Godfrey was invited to stay at Blachernae Palace, the Imperial residence, by the Emperor and encouraged to do so by Hugh of Vermandois. He refused to do so. He was the Duke of Lower Lorraine and of the lineage of the great Charlemagne. Neither a foreign emperor or the mere brother of a French king going to determine what he was going to do. He sent Henry d'Esh, Conon de Montaigue and his brother Baldwin to Emperor Alexius with excuses for not staying at the palace. The real reason behind Godfrey's refusal was that by avoiding a direct meeting with the Emperor, he could keep from giving an oath of loyalty. Godfrey was a visitor on foreign soil and didn't trust or want to get too friendly with the land owner.
Emperor Alexius was not pleased with Godfrey's refusal to attend the palace or grant an oath of loyalty. He did not believe the crusaders to be completely trustworthy, and feared that when all the princes and their forces arrived they would turn their weapons against him. Hence, he needed each army leader to swear loyalty. To be sure they didn't stir up any trouble, Alexius had a small army of his own camp behind Godfrey's army, thereby placing Godfrey's troops between themselves and the sea.
Towards the end of March 1097, with the other armies due to arrive soon, and Godfrey still not having taken an oath (or even meeting with the Emperor), Alexius decided to try and force the matter. He wanted Godfrey sworn to him as incentive for the other army leaders to swear loyalty. He therefore ordered that the food supplies for de Bouillion's army be cut off. First fodder for the horses was stopped. Then fish deliveries, and finally bread supplies. The crusaders went on a wild rampage.
For six days fought the crusaders fought the troops who were guarding them, killing many and capturing sixty. They broke through the troop lines and invaded nearby villages, capturing vast amounts of food and fodder. Having tasted blood, the crusaders were ready for more. Godfrey and his commanders decided the time to attack the city of Constantinople had come. Their encampment was not far from the bridge that crossed the headwaters of the Golden Horn area. It was only a few hundred yards beyond the far side of this bridge that lie the high walls that protected the Emperor's resident, the Blachernae Palace. If they could capture the Emperor, they could take possession of the Byzantine Empire.
The crusaders struck on Good Friday. On this day the populace of the Byzantine Empire were observing solemn rites. It was unthinkable to them that anyone would shed blood on the day commemorating the shedding of Christ's blood. Alexius sent messages to Godfrey asking him not to attack now, but to wait until the day after the Resurrection. Godfrey took this as a sign of weakness and pressed the attack. Finally Alexius was forced to station bowmen along the walls, but ordered them to try not to kill, to shoot without aiming, hoping to drive the crusaders back by the sheer multitude of arrows.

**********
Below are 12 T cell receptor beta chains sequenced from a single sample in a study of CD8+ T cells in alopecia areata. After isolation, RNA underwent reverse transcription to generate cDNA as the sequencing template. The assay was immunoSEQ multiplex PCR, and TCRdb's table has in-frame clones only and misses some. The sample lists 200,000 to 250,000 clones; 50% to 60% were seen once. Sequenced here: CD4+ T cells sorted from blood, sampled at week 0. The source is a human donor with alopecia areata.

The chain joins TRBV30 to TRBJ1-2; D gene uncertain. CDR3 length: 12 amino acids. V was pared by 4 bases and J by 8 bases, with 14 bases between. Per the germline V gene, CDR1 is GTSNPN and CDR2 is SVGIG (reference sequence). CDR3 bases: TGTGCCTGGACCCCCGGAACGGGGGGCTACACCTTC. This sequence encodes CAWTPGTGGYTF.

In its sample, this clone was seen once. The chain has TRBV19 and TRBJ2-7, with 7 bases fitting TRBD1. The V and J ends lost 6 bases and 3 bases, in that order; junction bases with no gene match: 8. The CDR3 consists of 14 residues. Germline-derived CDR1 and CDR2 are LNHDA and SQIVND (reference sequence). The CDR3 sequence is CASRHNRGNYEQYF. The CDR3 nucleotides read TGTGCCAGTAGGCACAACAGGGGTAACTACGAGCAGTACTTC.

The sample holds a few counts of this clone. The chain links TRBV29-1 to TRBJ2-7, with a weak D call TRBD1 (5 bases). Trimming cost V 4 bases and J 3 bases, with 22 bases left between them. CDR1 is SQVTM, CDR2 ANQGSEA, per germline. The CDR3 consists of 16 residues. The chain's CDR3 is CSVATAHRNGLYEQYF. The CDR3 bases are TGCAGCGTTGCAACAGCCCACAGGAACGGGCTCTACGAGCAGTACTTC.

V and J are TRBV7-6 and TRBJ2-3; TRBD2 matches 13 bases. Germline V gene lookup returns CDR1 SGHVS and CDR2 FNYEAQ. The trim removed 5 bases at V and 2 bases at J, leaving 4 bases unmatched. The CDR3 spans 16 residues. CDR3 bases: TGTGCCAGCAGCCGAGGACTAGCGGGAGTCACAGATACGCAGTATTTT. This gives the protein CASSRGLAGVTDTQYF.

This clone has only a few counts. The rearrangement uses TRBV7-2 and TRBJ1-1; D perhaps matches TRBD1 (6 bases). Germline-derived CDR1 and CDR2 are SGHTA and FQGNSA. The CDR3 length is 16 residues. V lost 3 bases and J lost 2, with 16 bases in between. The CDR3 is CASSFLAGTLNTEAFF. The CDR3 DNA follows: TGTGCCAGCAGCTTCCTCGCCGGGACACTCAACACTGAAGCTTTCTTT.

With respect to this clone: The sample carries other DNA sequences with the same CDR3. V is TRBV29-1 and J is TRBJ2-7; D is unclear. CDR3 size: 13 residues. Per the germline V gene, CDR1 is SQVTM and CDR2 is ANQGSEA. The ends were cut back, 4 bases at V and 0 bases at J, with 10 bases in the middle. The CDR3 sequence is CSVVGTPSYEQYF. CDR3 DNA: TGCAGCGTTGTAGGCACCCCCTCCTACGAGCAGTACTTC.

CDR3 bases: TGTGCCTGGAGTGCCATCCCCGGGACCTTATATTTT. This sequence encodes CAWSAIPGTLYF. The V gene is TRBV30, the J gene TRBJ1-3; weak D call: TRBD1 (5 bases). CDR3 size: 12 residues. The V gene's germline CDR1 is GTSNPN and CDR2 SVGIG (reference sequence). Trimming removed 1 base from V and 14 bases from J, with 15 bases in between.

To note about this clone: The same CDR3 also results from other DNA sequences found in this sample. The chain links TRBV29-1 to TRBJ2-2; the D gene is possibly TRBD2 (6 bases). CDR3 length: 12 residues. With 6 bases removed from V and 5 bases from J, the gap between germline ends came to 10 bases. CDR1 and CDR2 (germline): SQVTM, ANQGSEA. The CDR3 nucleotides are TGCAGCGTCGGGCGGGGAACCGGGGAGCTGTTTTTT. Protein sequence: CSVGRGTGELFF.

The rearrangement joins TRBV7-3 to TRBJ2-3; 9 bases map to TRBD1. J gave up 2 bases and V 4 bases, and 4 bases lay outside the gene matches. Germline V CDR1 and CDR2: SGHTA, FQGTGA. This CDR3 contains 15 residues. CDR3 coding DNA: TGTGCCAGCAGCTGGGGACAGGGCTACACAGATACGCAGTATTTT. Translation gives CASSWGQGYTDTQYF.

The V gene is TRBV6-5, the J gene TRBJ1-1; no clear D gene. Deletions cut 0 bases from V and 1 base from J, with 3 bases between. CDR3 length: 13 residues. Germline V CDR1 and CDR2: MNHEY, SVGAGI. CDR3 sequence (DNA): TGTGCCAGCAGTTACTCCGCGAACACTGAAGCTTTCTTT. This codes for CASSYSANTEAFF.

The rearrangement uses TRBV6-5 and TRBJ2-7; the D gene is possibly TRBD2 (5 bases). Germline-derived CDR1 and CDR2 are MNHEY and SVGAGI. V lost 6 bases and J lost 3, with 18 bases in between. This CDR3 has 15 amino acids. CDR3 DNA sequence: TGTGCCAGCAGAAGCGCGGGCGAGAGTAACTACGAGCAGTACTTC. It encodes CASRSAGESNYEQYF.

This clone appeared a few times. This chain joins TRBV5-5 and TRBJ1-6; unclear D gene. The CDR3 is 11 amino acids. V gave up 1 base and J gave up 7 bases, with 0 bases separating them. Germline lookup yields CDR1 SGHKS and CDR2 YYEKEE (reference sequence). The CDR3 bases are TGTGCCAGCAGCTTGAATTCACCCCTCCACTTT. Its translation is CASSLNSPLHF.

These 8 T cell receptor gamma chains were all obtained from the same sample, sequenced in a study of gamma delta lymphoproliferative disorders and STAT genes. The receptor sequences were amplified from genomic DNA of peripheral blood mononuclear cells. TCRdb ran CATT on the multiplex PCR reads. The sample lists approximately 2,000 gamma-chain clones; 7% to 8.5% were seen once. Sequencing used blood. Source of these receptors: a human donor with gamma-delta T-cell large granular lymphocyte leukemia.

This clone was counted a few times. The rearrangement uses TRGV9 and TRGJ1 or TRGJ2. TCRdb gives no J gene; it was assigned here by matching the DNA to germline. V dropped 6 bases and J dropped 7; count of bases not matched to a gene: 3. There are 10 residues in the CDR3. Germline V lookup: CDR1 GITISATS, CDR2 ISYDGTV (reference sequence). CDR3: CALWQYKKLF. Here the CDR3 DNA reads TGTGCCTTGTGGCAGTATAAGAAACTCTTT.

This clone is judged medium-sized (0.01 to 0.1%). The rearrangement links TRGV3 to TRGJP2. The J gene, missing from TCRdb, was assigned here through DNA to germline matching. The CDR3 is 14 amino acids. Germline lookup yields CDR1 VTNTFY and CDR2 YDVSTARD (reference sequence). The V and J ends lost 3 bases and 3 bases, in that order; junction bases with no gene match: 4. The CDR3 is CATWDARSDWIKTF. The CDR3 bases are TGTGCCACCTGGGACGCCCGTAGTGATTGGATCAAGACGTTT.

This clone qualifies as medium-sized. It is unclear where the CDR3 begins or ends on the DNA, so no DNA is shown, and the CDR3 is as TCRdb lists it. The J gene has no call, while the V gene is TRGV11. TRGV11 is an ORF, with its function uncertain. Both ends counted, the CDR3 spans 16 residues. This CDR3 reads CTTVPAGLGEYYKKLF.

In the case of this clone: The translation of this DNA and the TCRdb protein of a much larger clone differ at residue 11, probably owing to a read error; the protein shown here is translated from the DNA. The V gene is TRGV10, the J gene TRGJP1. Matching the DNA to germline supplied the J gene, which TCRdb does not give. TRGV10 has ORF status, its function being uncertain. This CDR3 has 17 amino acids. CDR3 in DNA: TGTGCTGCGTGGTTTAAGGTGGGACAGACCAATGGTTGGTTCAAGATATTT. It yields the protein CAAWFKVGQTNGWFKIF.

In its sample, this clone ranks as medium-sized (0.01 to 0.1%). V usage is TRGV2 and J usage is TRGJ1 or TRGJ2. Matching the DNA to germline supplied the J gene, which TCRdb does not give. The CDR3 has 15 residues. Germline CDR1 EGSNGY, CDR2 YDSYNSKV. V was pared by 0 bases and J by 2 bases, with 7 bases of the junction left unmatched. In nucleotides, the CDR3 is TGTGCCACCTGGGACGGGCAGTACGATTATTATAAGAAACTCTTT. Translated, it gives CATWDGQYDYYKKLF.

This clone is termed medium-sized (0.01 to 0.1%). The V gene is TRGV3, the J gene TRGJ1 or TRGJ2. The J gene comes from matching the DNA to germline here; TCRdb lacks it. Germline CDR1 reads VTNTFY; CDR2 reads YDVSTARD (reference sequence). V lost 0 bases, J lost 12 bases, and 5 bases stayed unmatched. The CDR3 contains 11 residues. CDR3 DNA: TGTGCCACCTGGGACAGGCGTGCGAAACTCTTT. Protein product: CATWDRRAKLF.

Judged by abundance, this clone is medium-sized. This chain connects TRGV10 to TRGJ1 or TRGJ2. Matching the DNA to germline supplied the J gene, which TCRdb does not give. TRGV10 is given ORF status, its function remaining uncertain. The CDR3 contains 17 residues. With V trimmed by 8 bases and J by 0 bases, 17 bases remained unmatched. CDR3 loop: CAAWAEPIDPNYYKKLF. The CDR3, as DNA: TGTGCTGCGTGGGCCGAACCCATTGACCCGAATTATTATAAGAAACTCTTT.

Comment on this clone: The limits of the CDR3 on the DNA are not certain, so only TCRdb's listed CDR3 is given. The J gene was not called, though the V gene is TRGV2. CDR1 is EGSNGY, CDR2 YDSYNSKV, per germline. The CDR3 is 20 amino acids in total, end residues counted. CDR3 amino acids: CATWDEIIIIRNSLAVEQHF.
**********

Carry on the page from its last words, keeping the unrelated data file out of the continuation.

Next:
The crusaders still continued to advance so at nightfall Alexius ordered a company of his nobles armed with bows and long lances to open the gates and advance on the besieging forces. The nobles were ordered not to aim at the crusaders, but only at their horses. He was attempting to avoid bloodshed at all costs. Fortunately the crusaders broke ranks and fled back to their camp area when the general advance began.
The following day Hugh of Vermandois was sent by the Emperor from the palace to Godfrey with a message. Hugh spoke about how dangerous it would be to continue fighting, and asked what was wrong with giving an oath to Alexius. Godfrey replied that Hugh had been turned into a lackey and slave and that there was nothing to be gained by being obedient to the Emperor. Hugh responded that there was much to be gained, among other things was protection, provisions, friendship and treasure. Godfrey countered by saying he wanted nothing from the Emperor and would act as he saw fit. Hugh carried this message back. The Emperor ordered an attack on Godfrey's army for the day after Easter Sunday. By Monday afternoon Godfrey and company were in full retreat.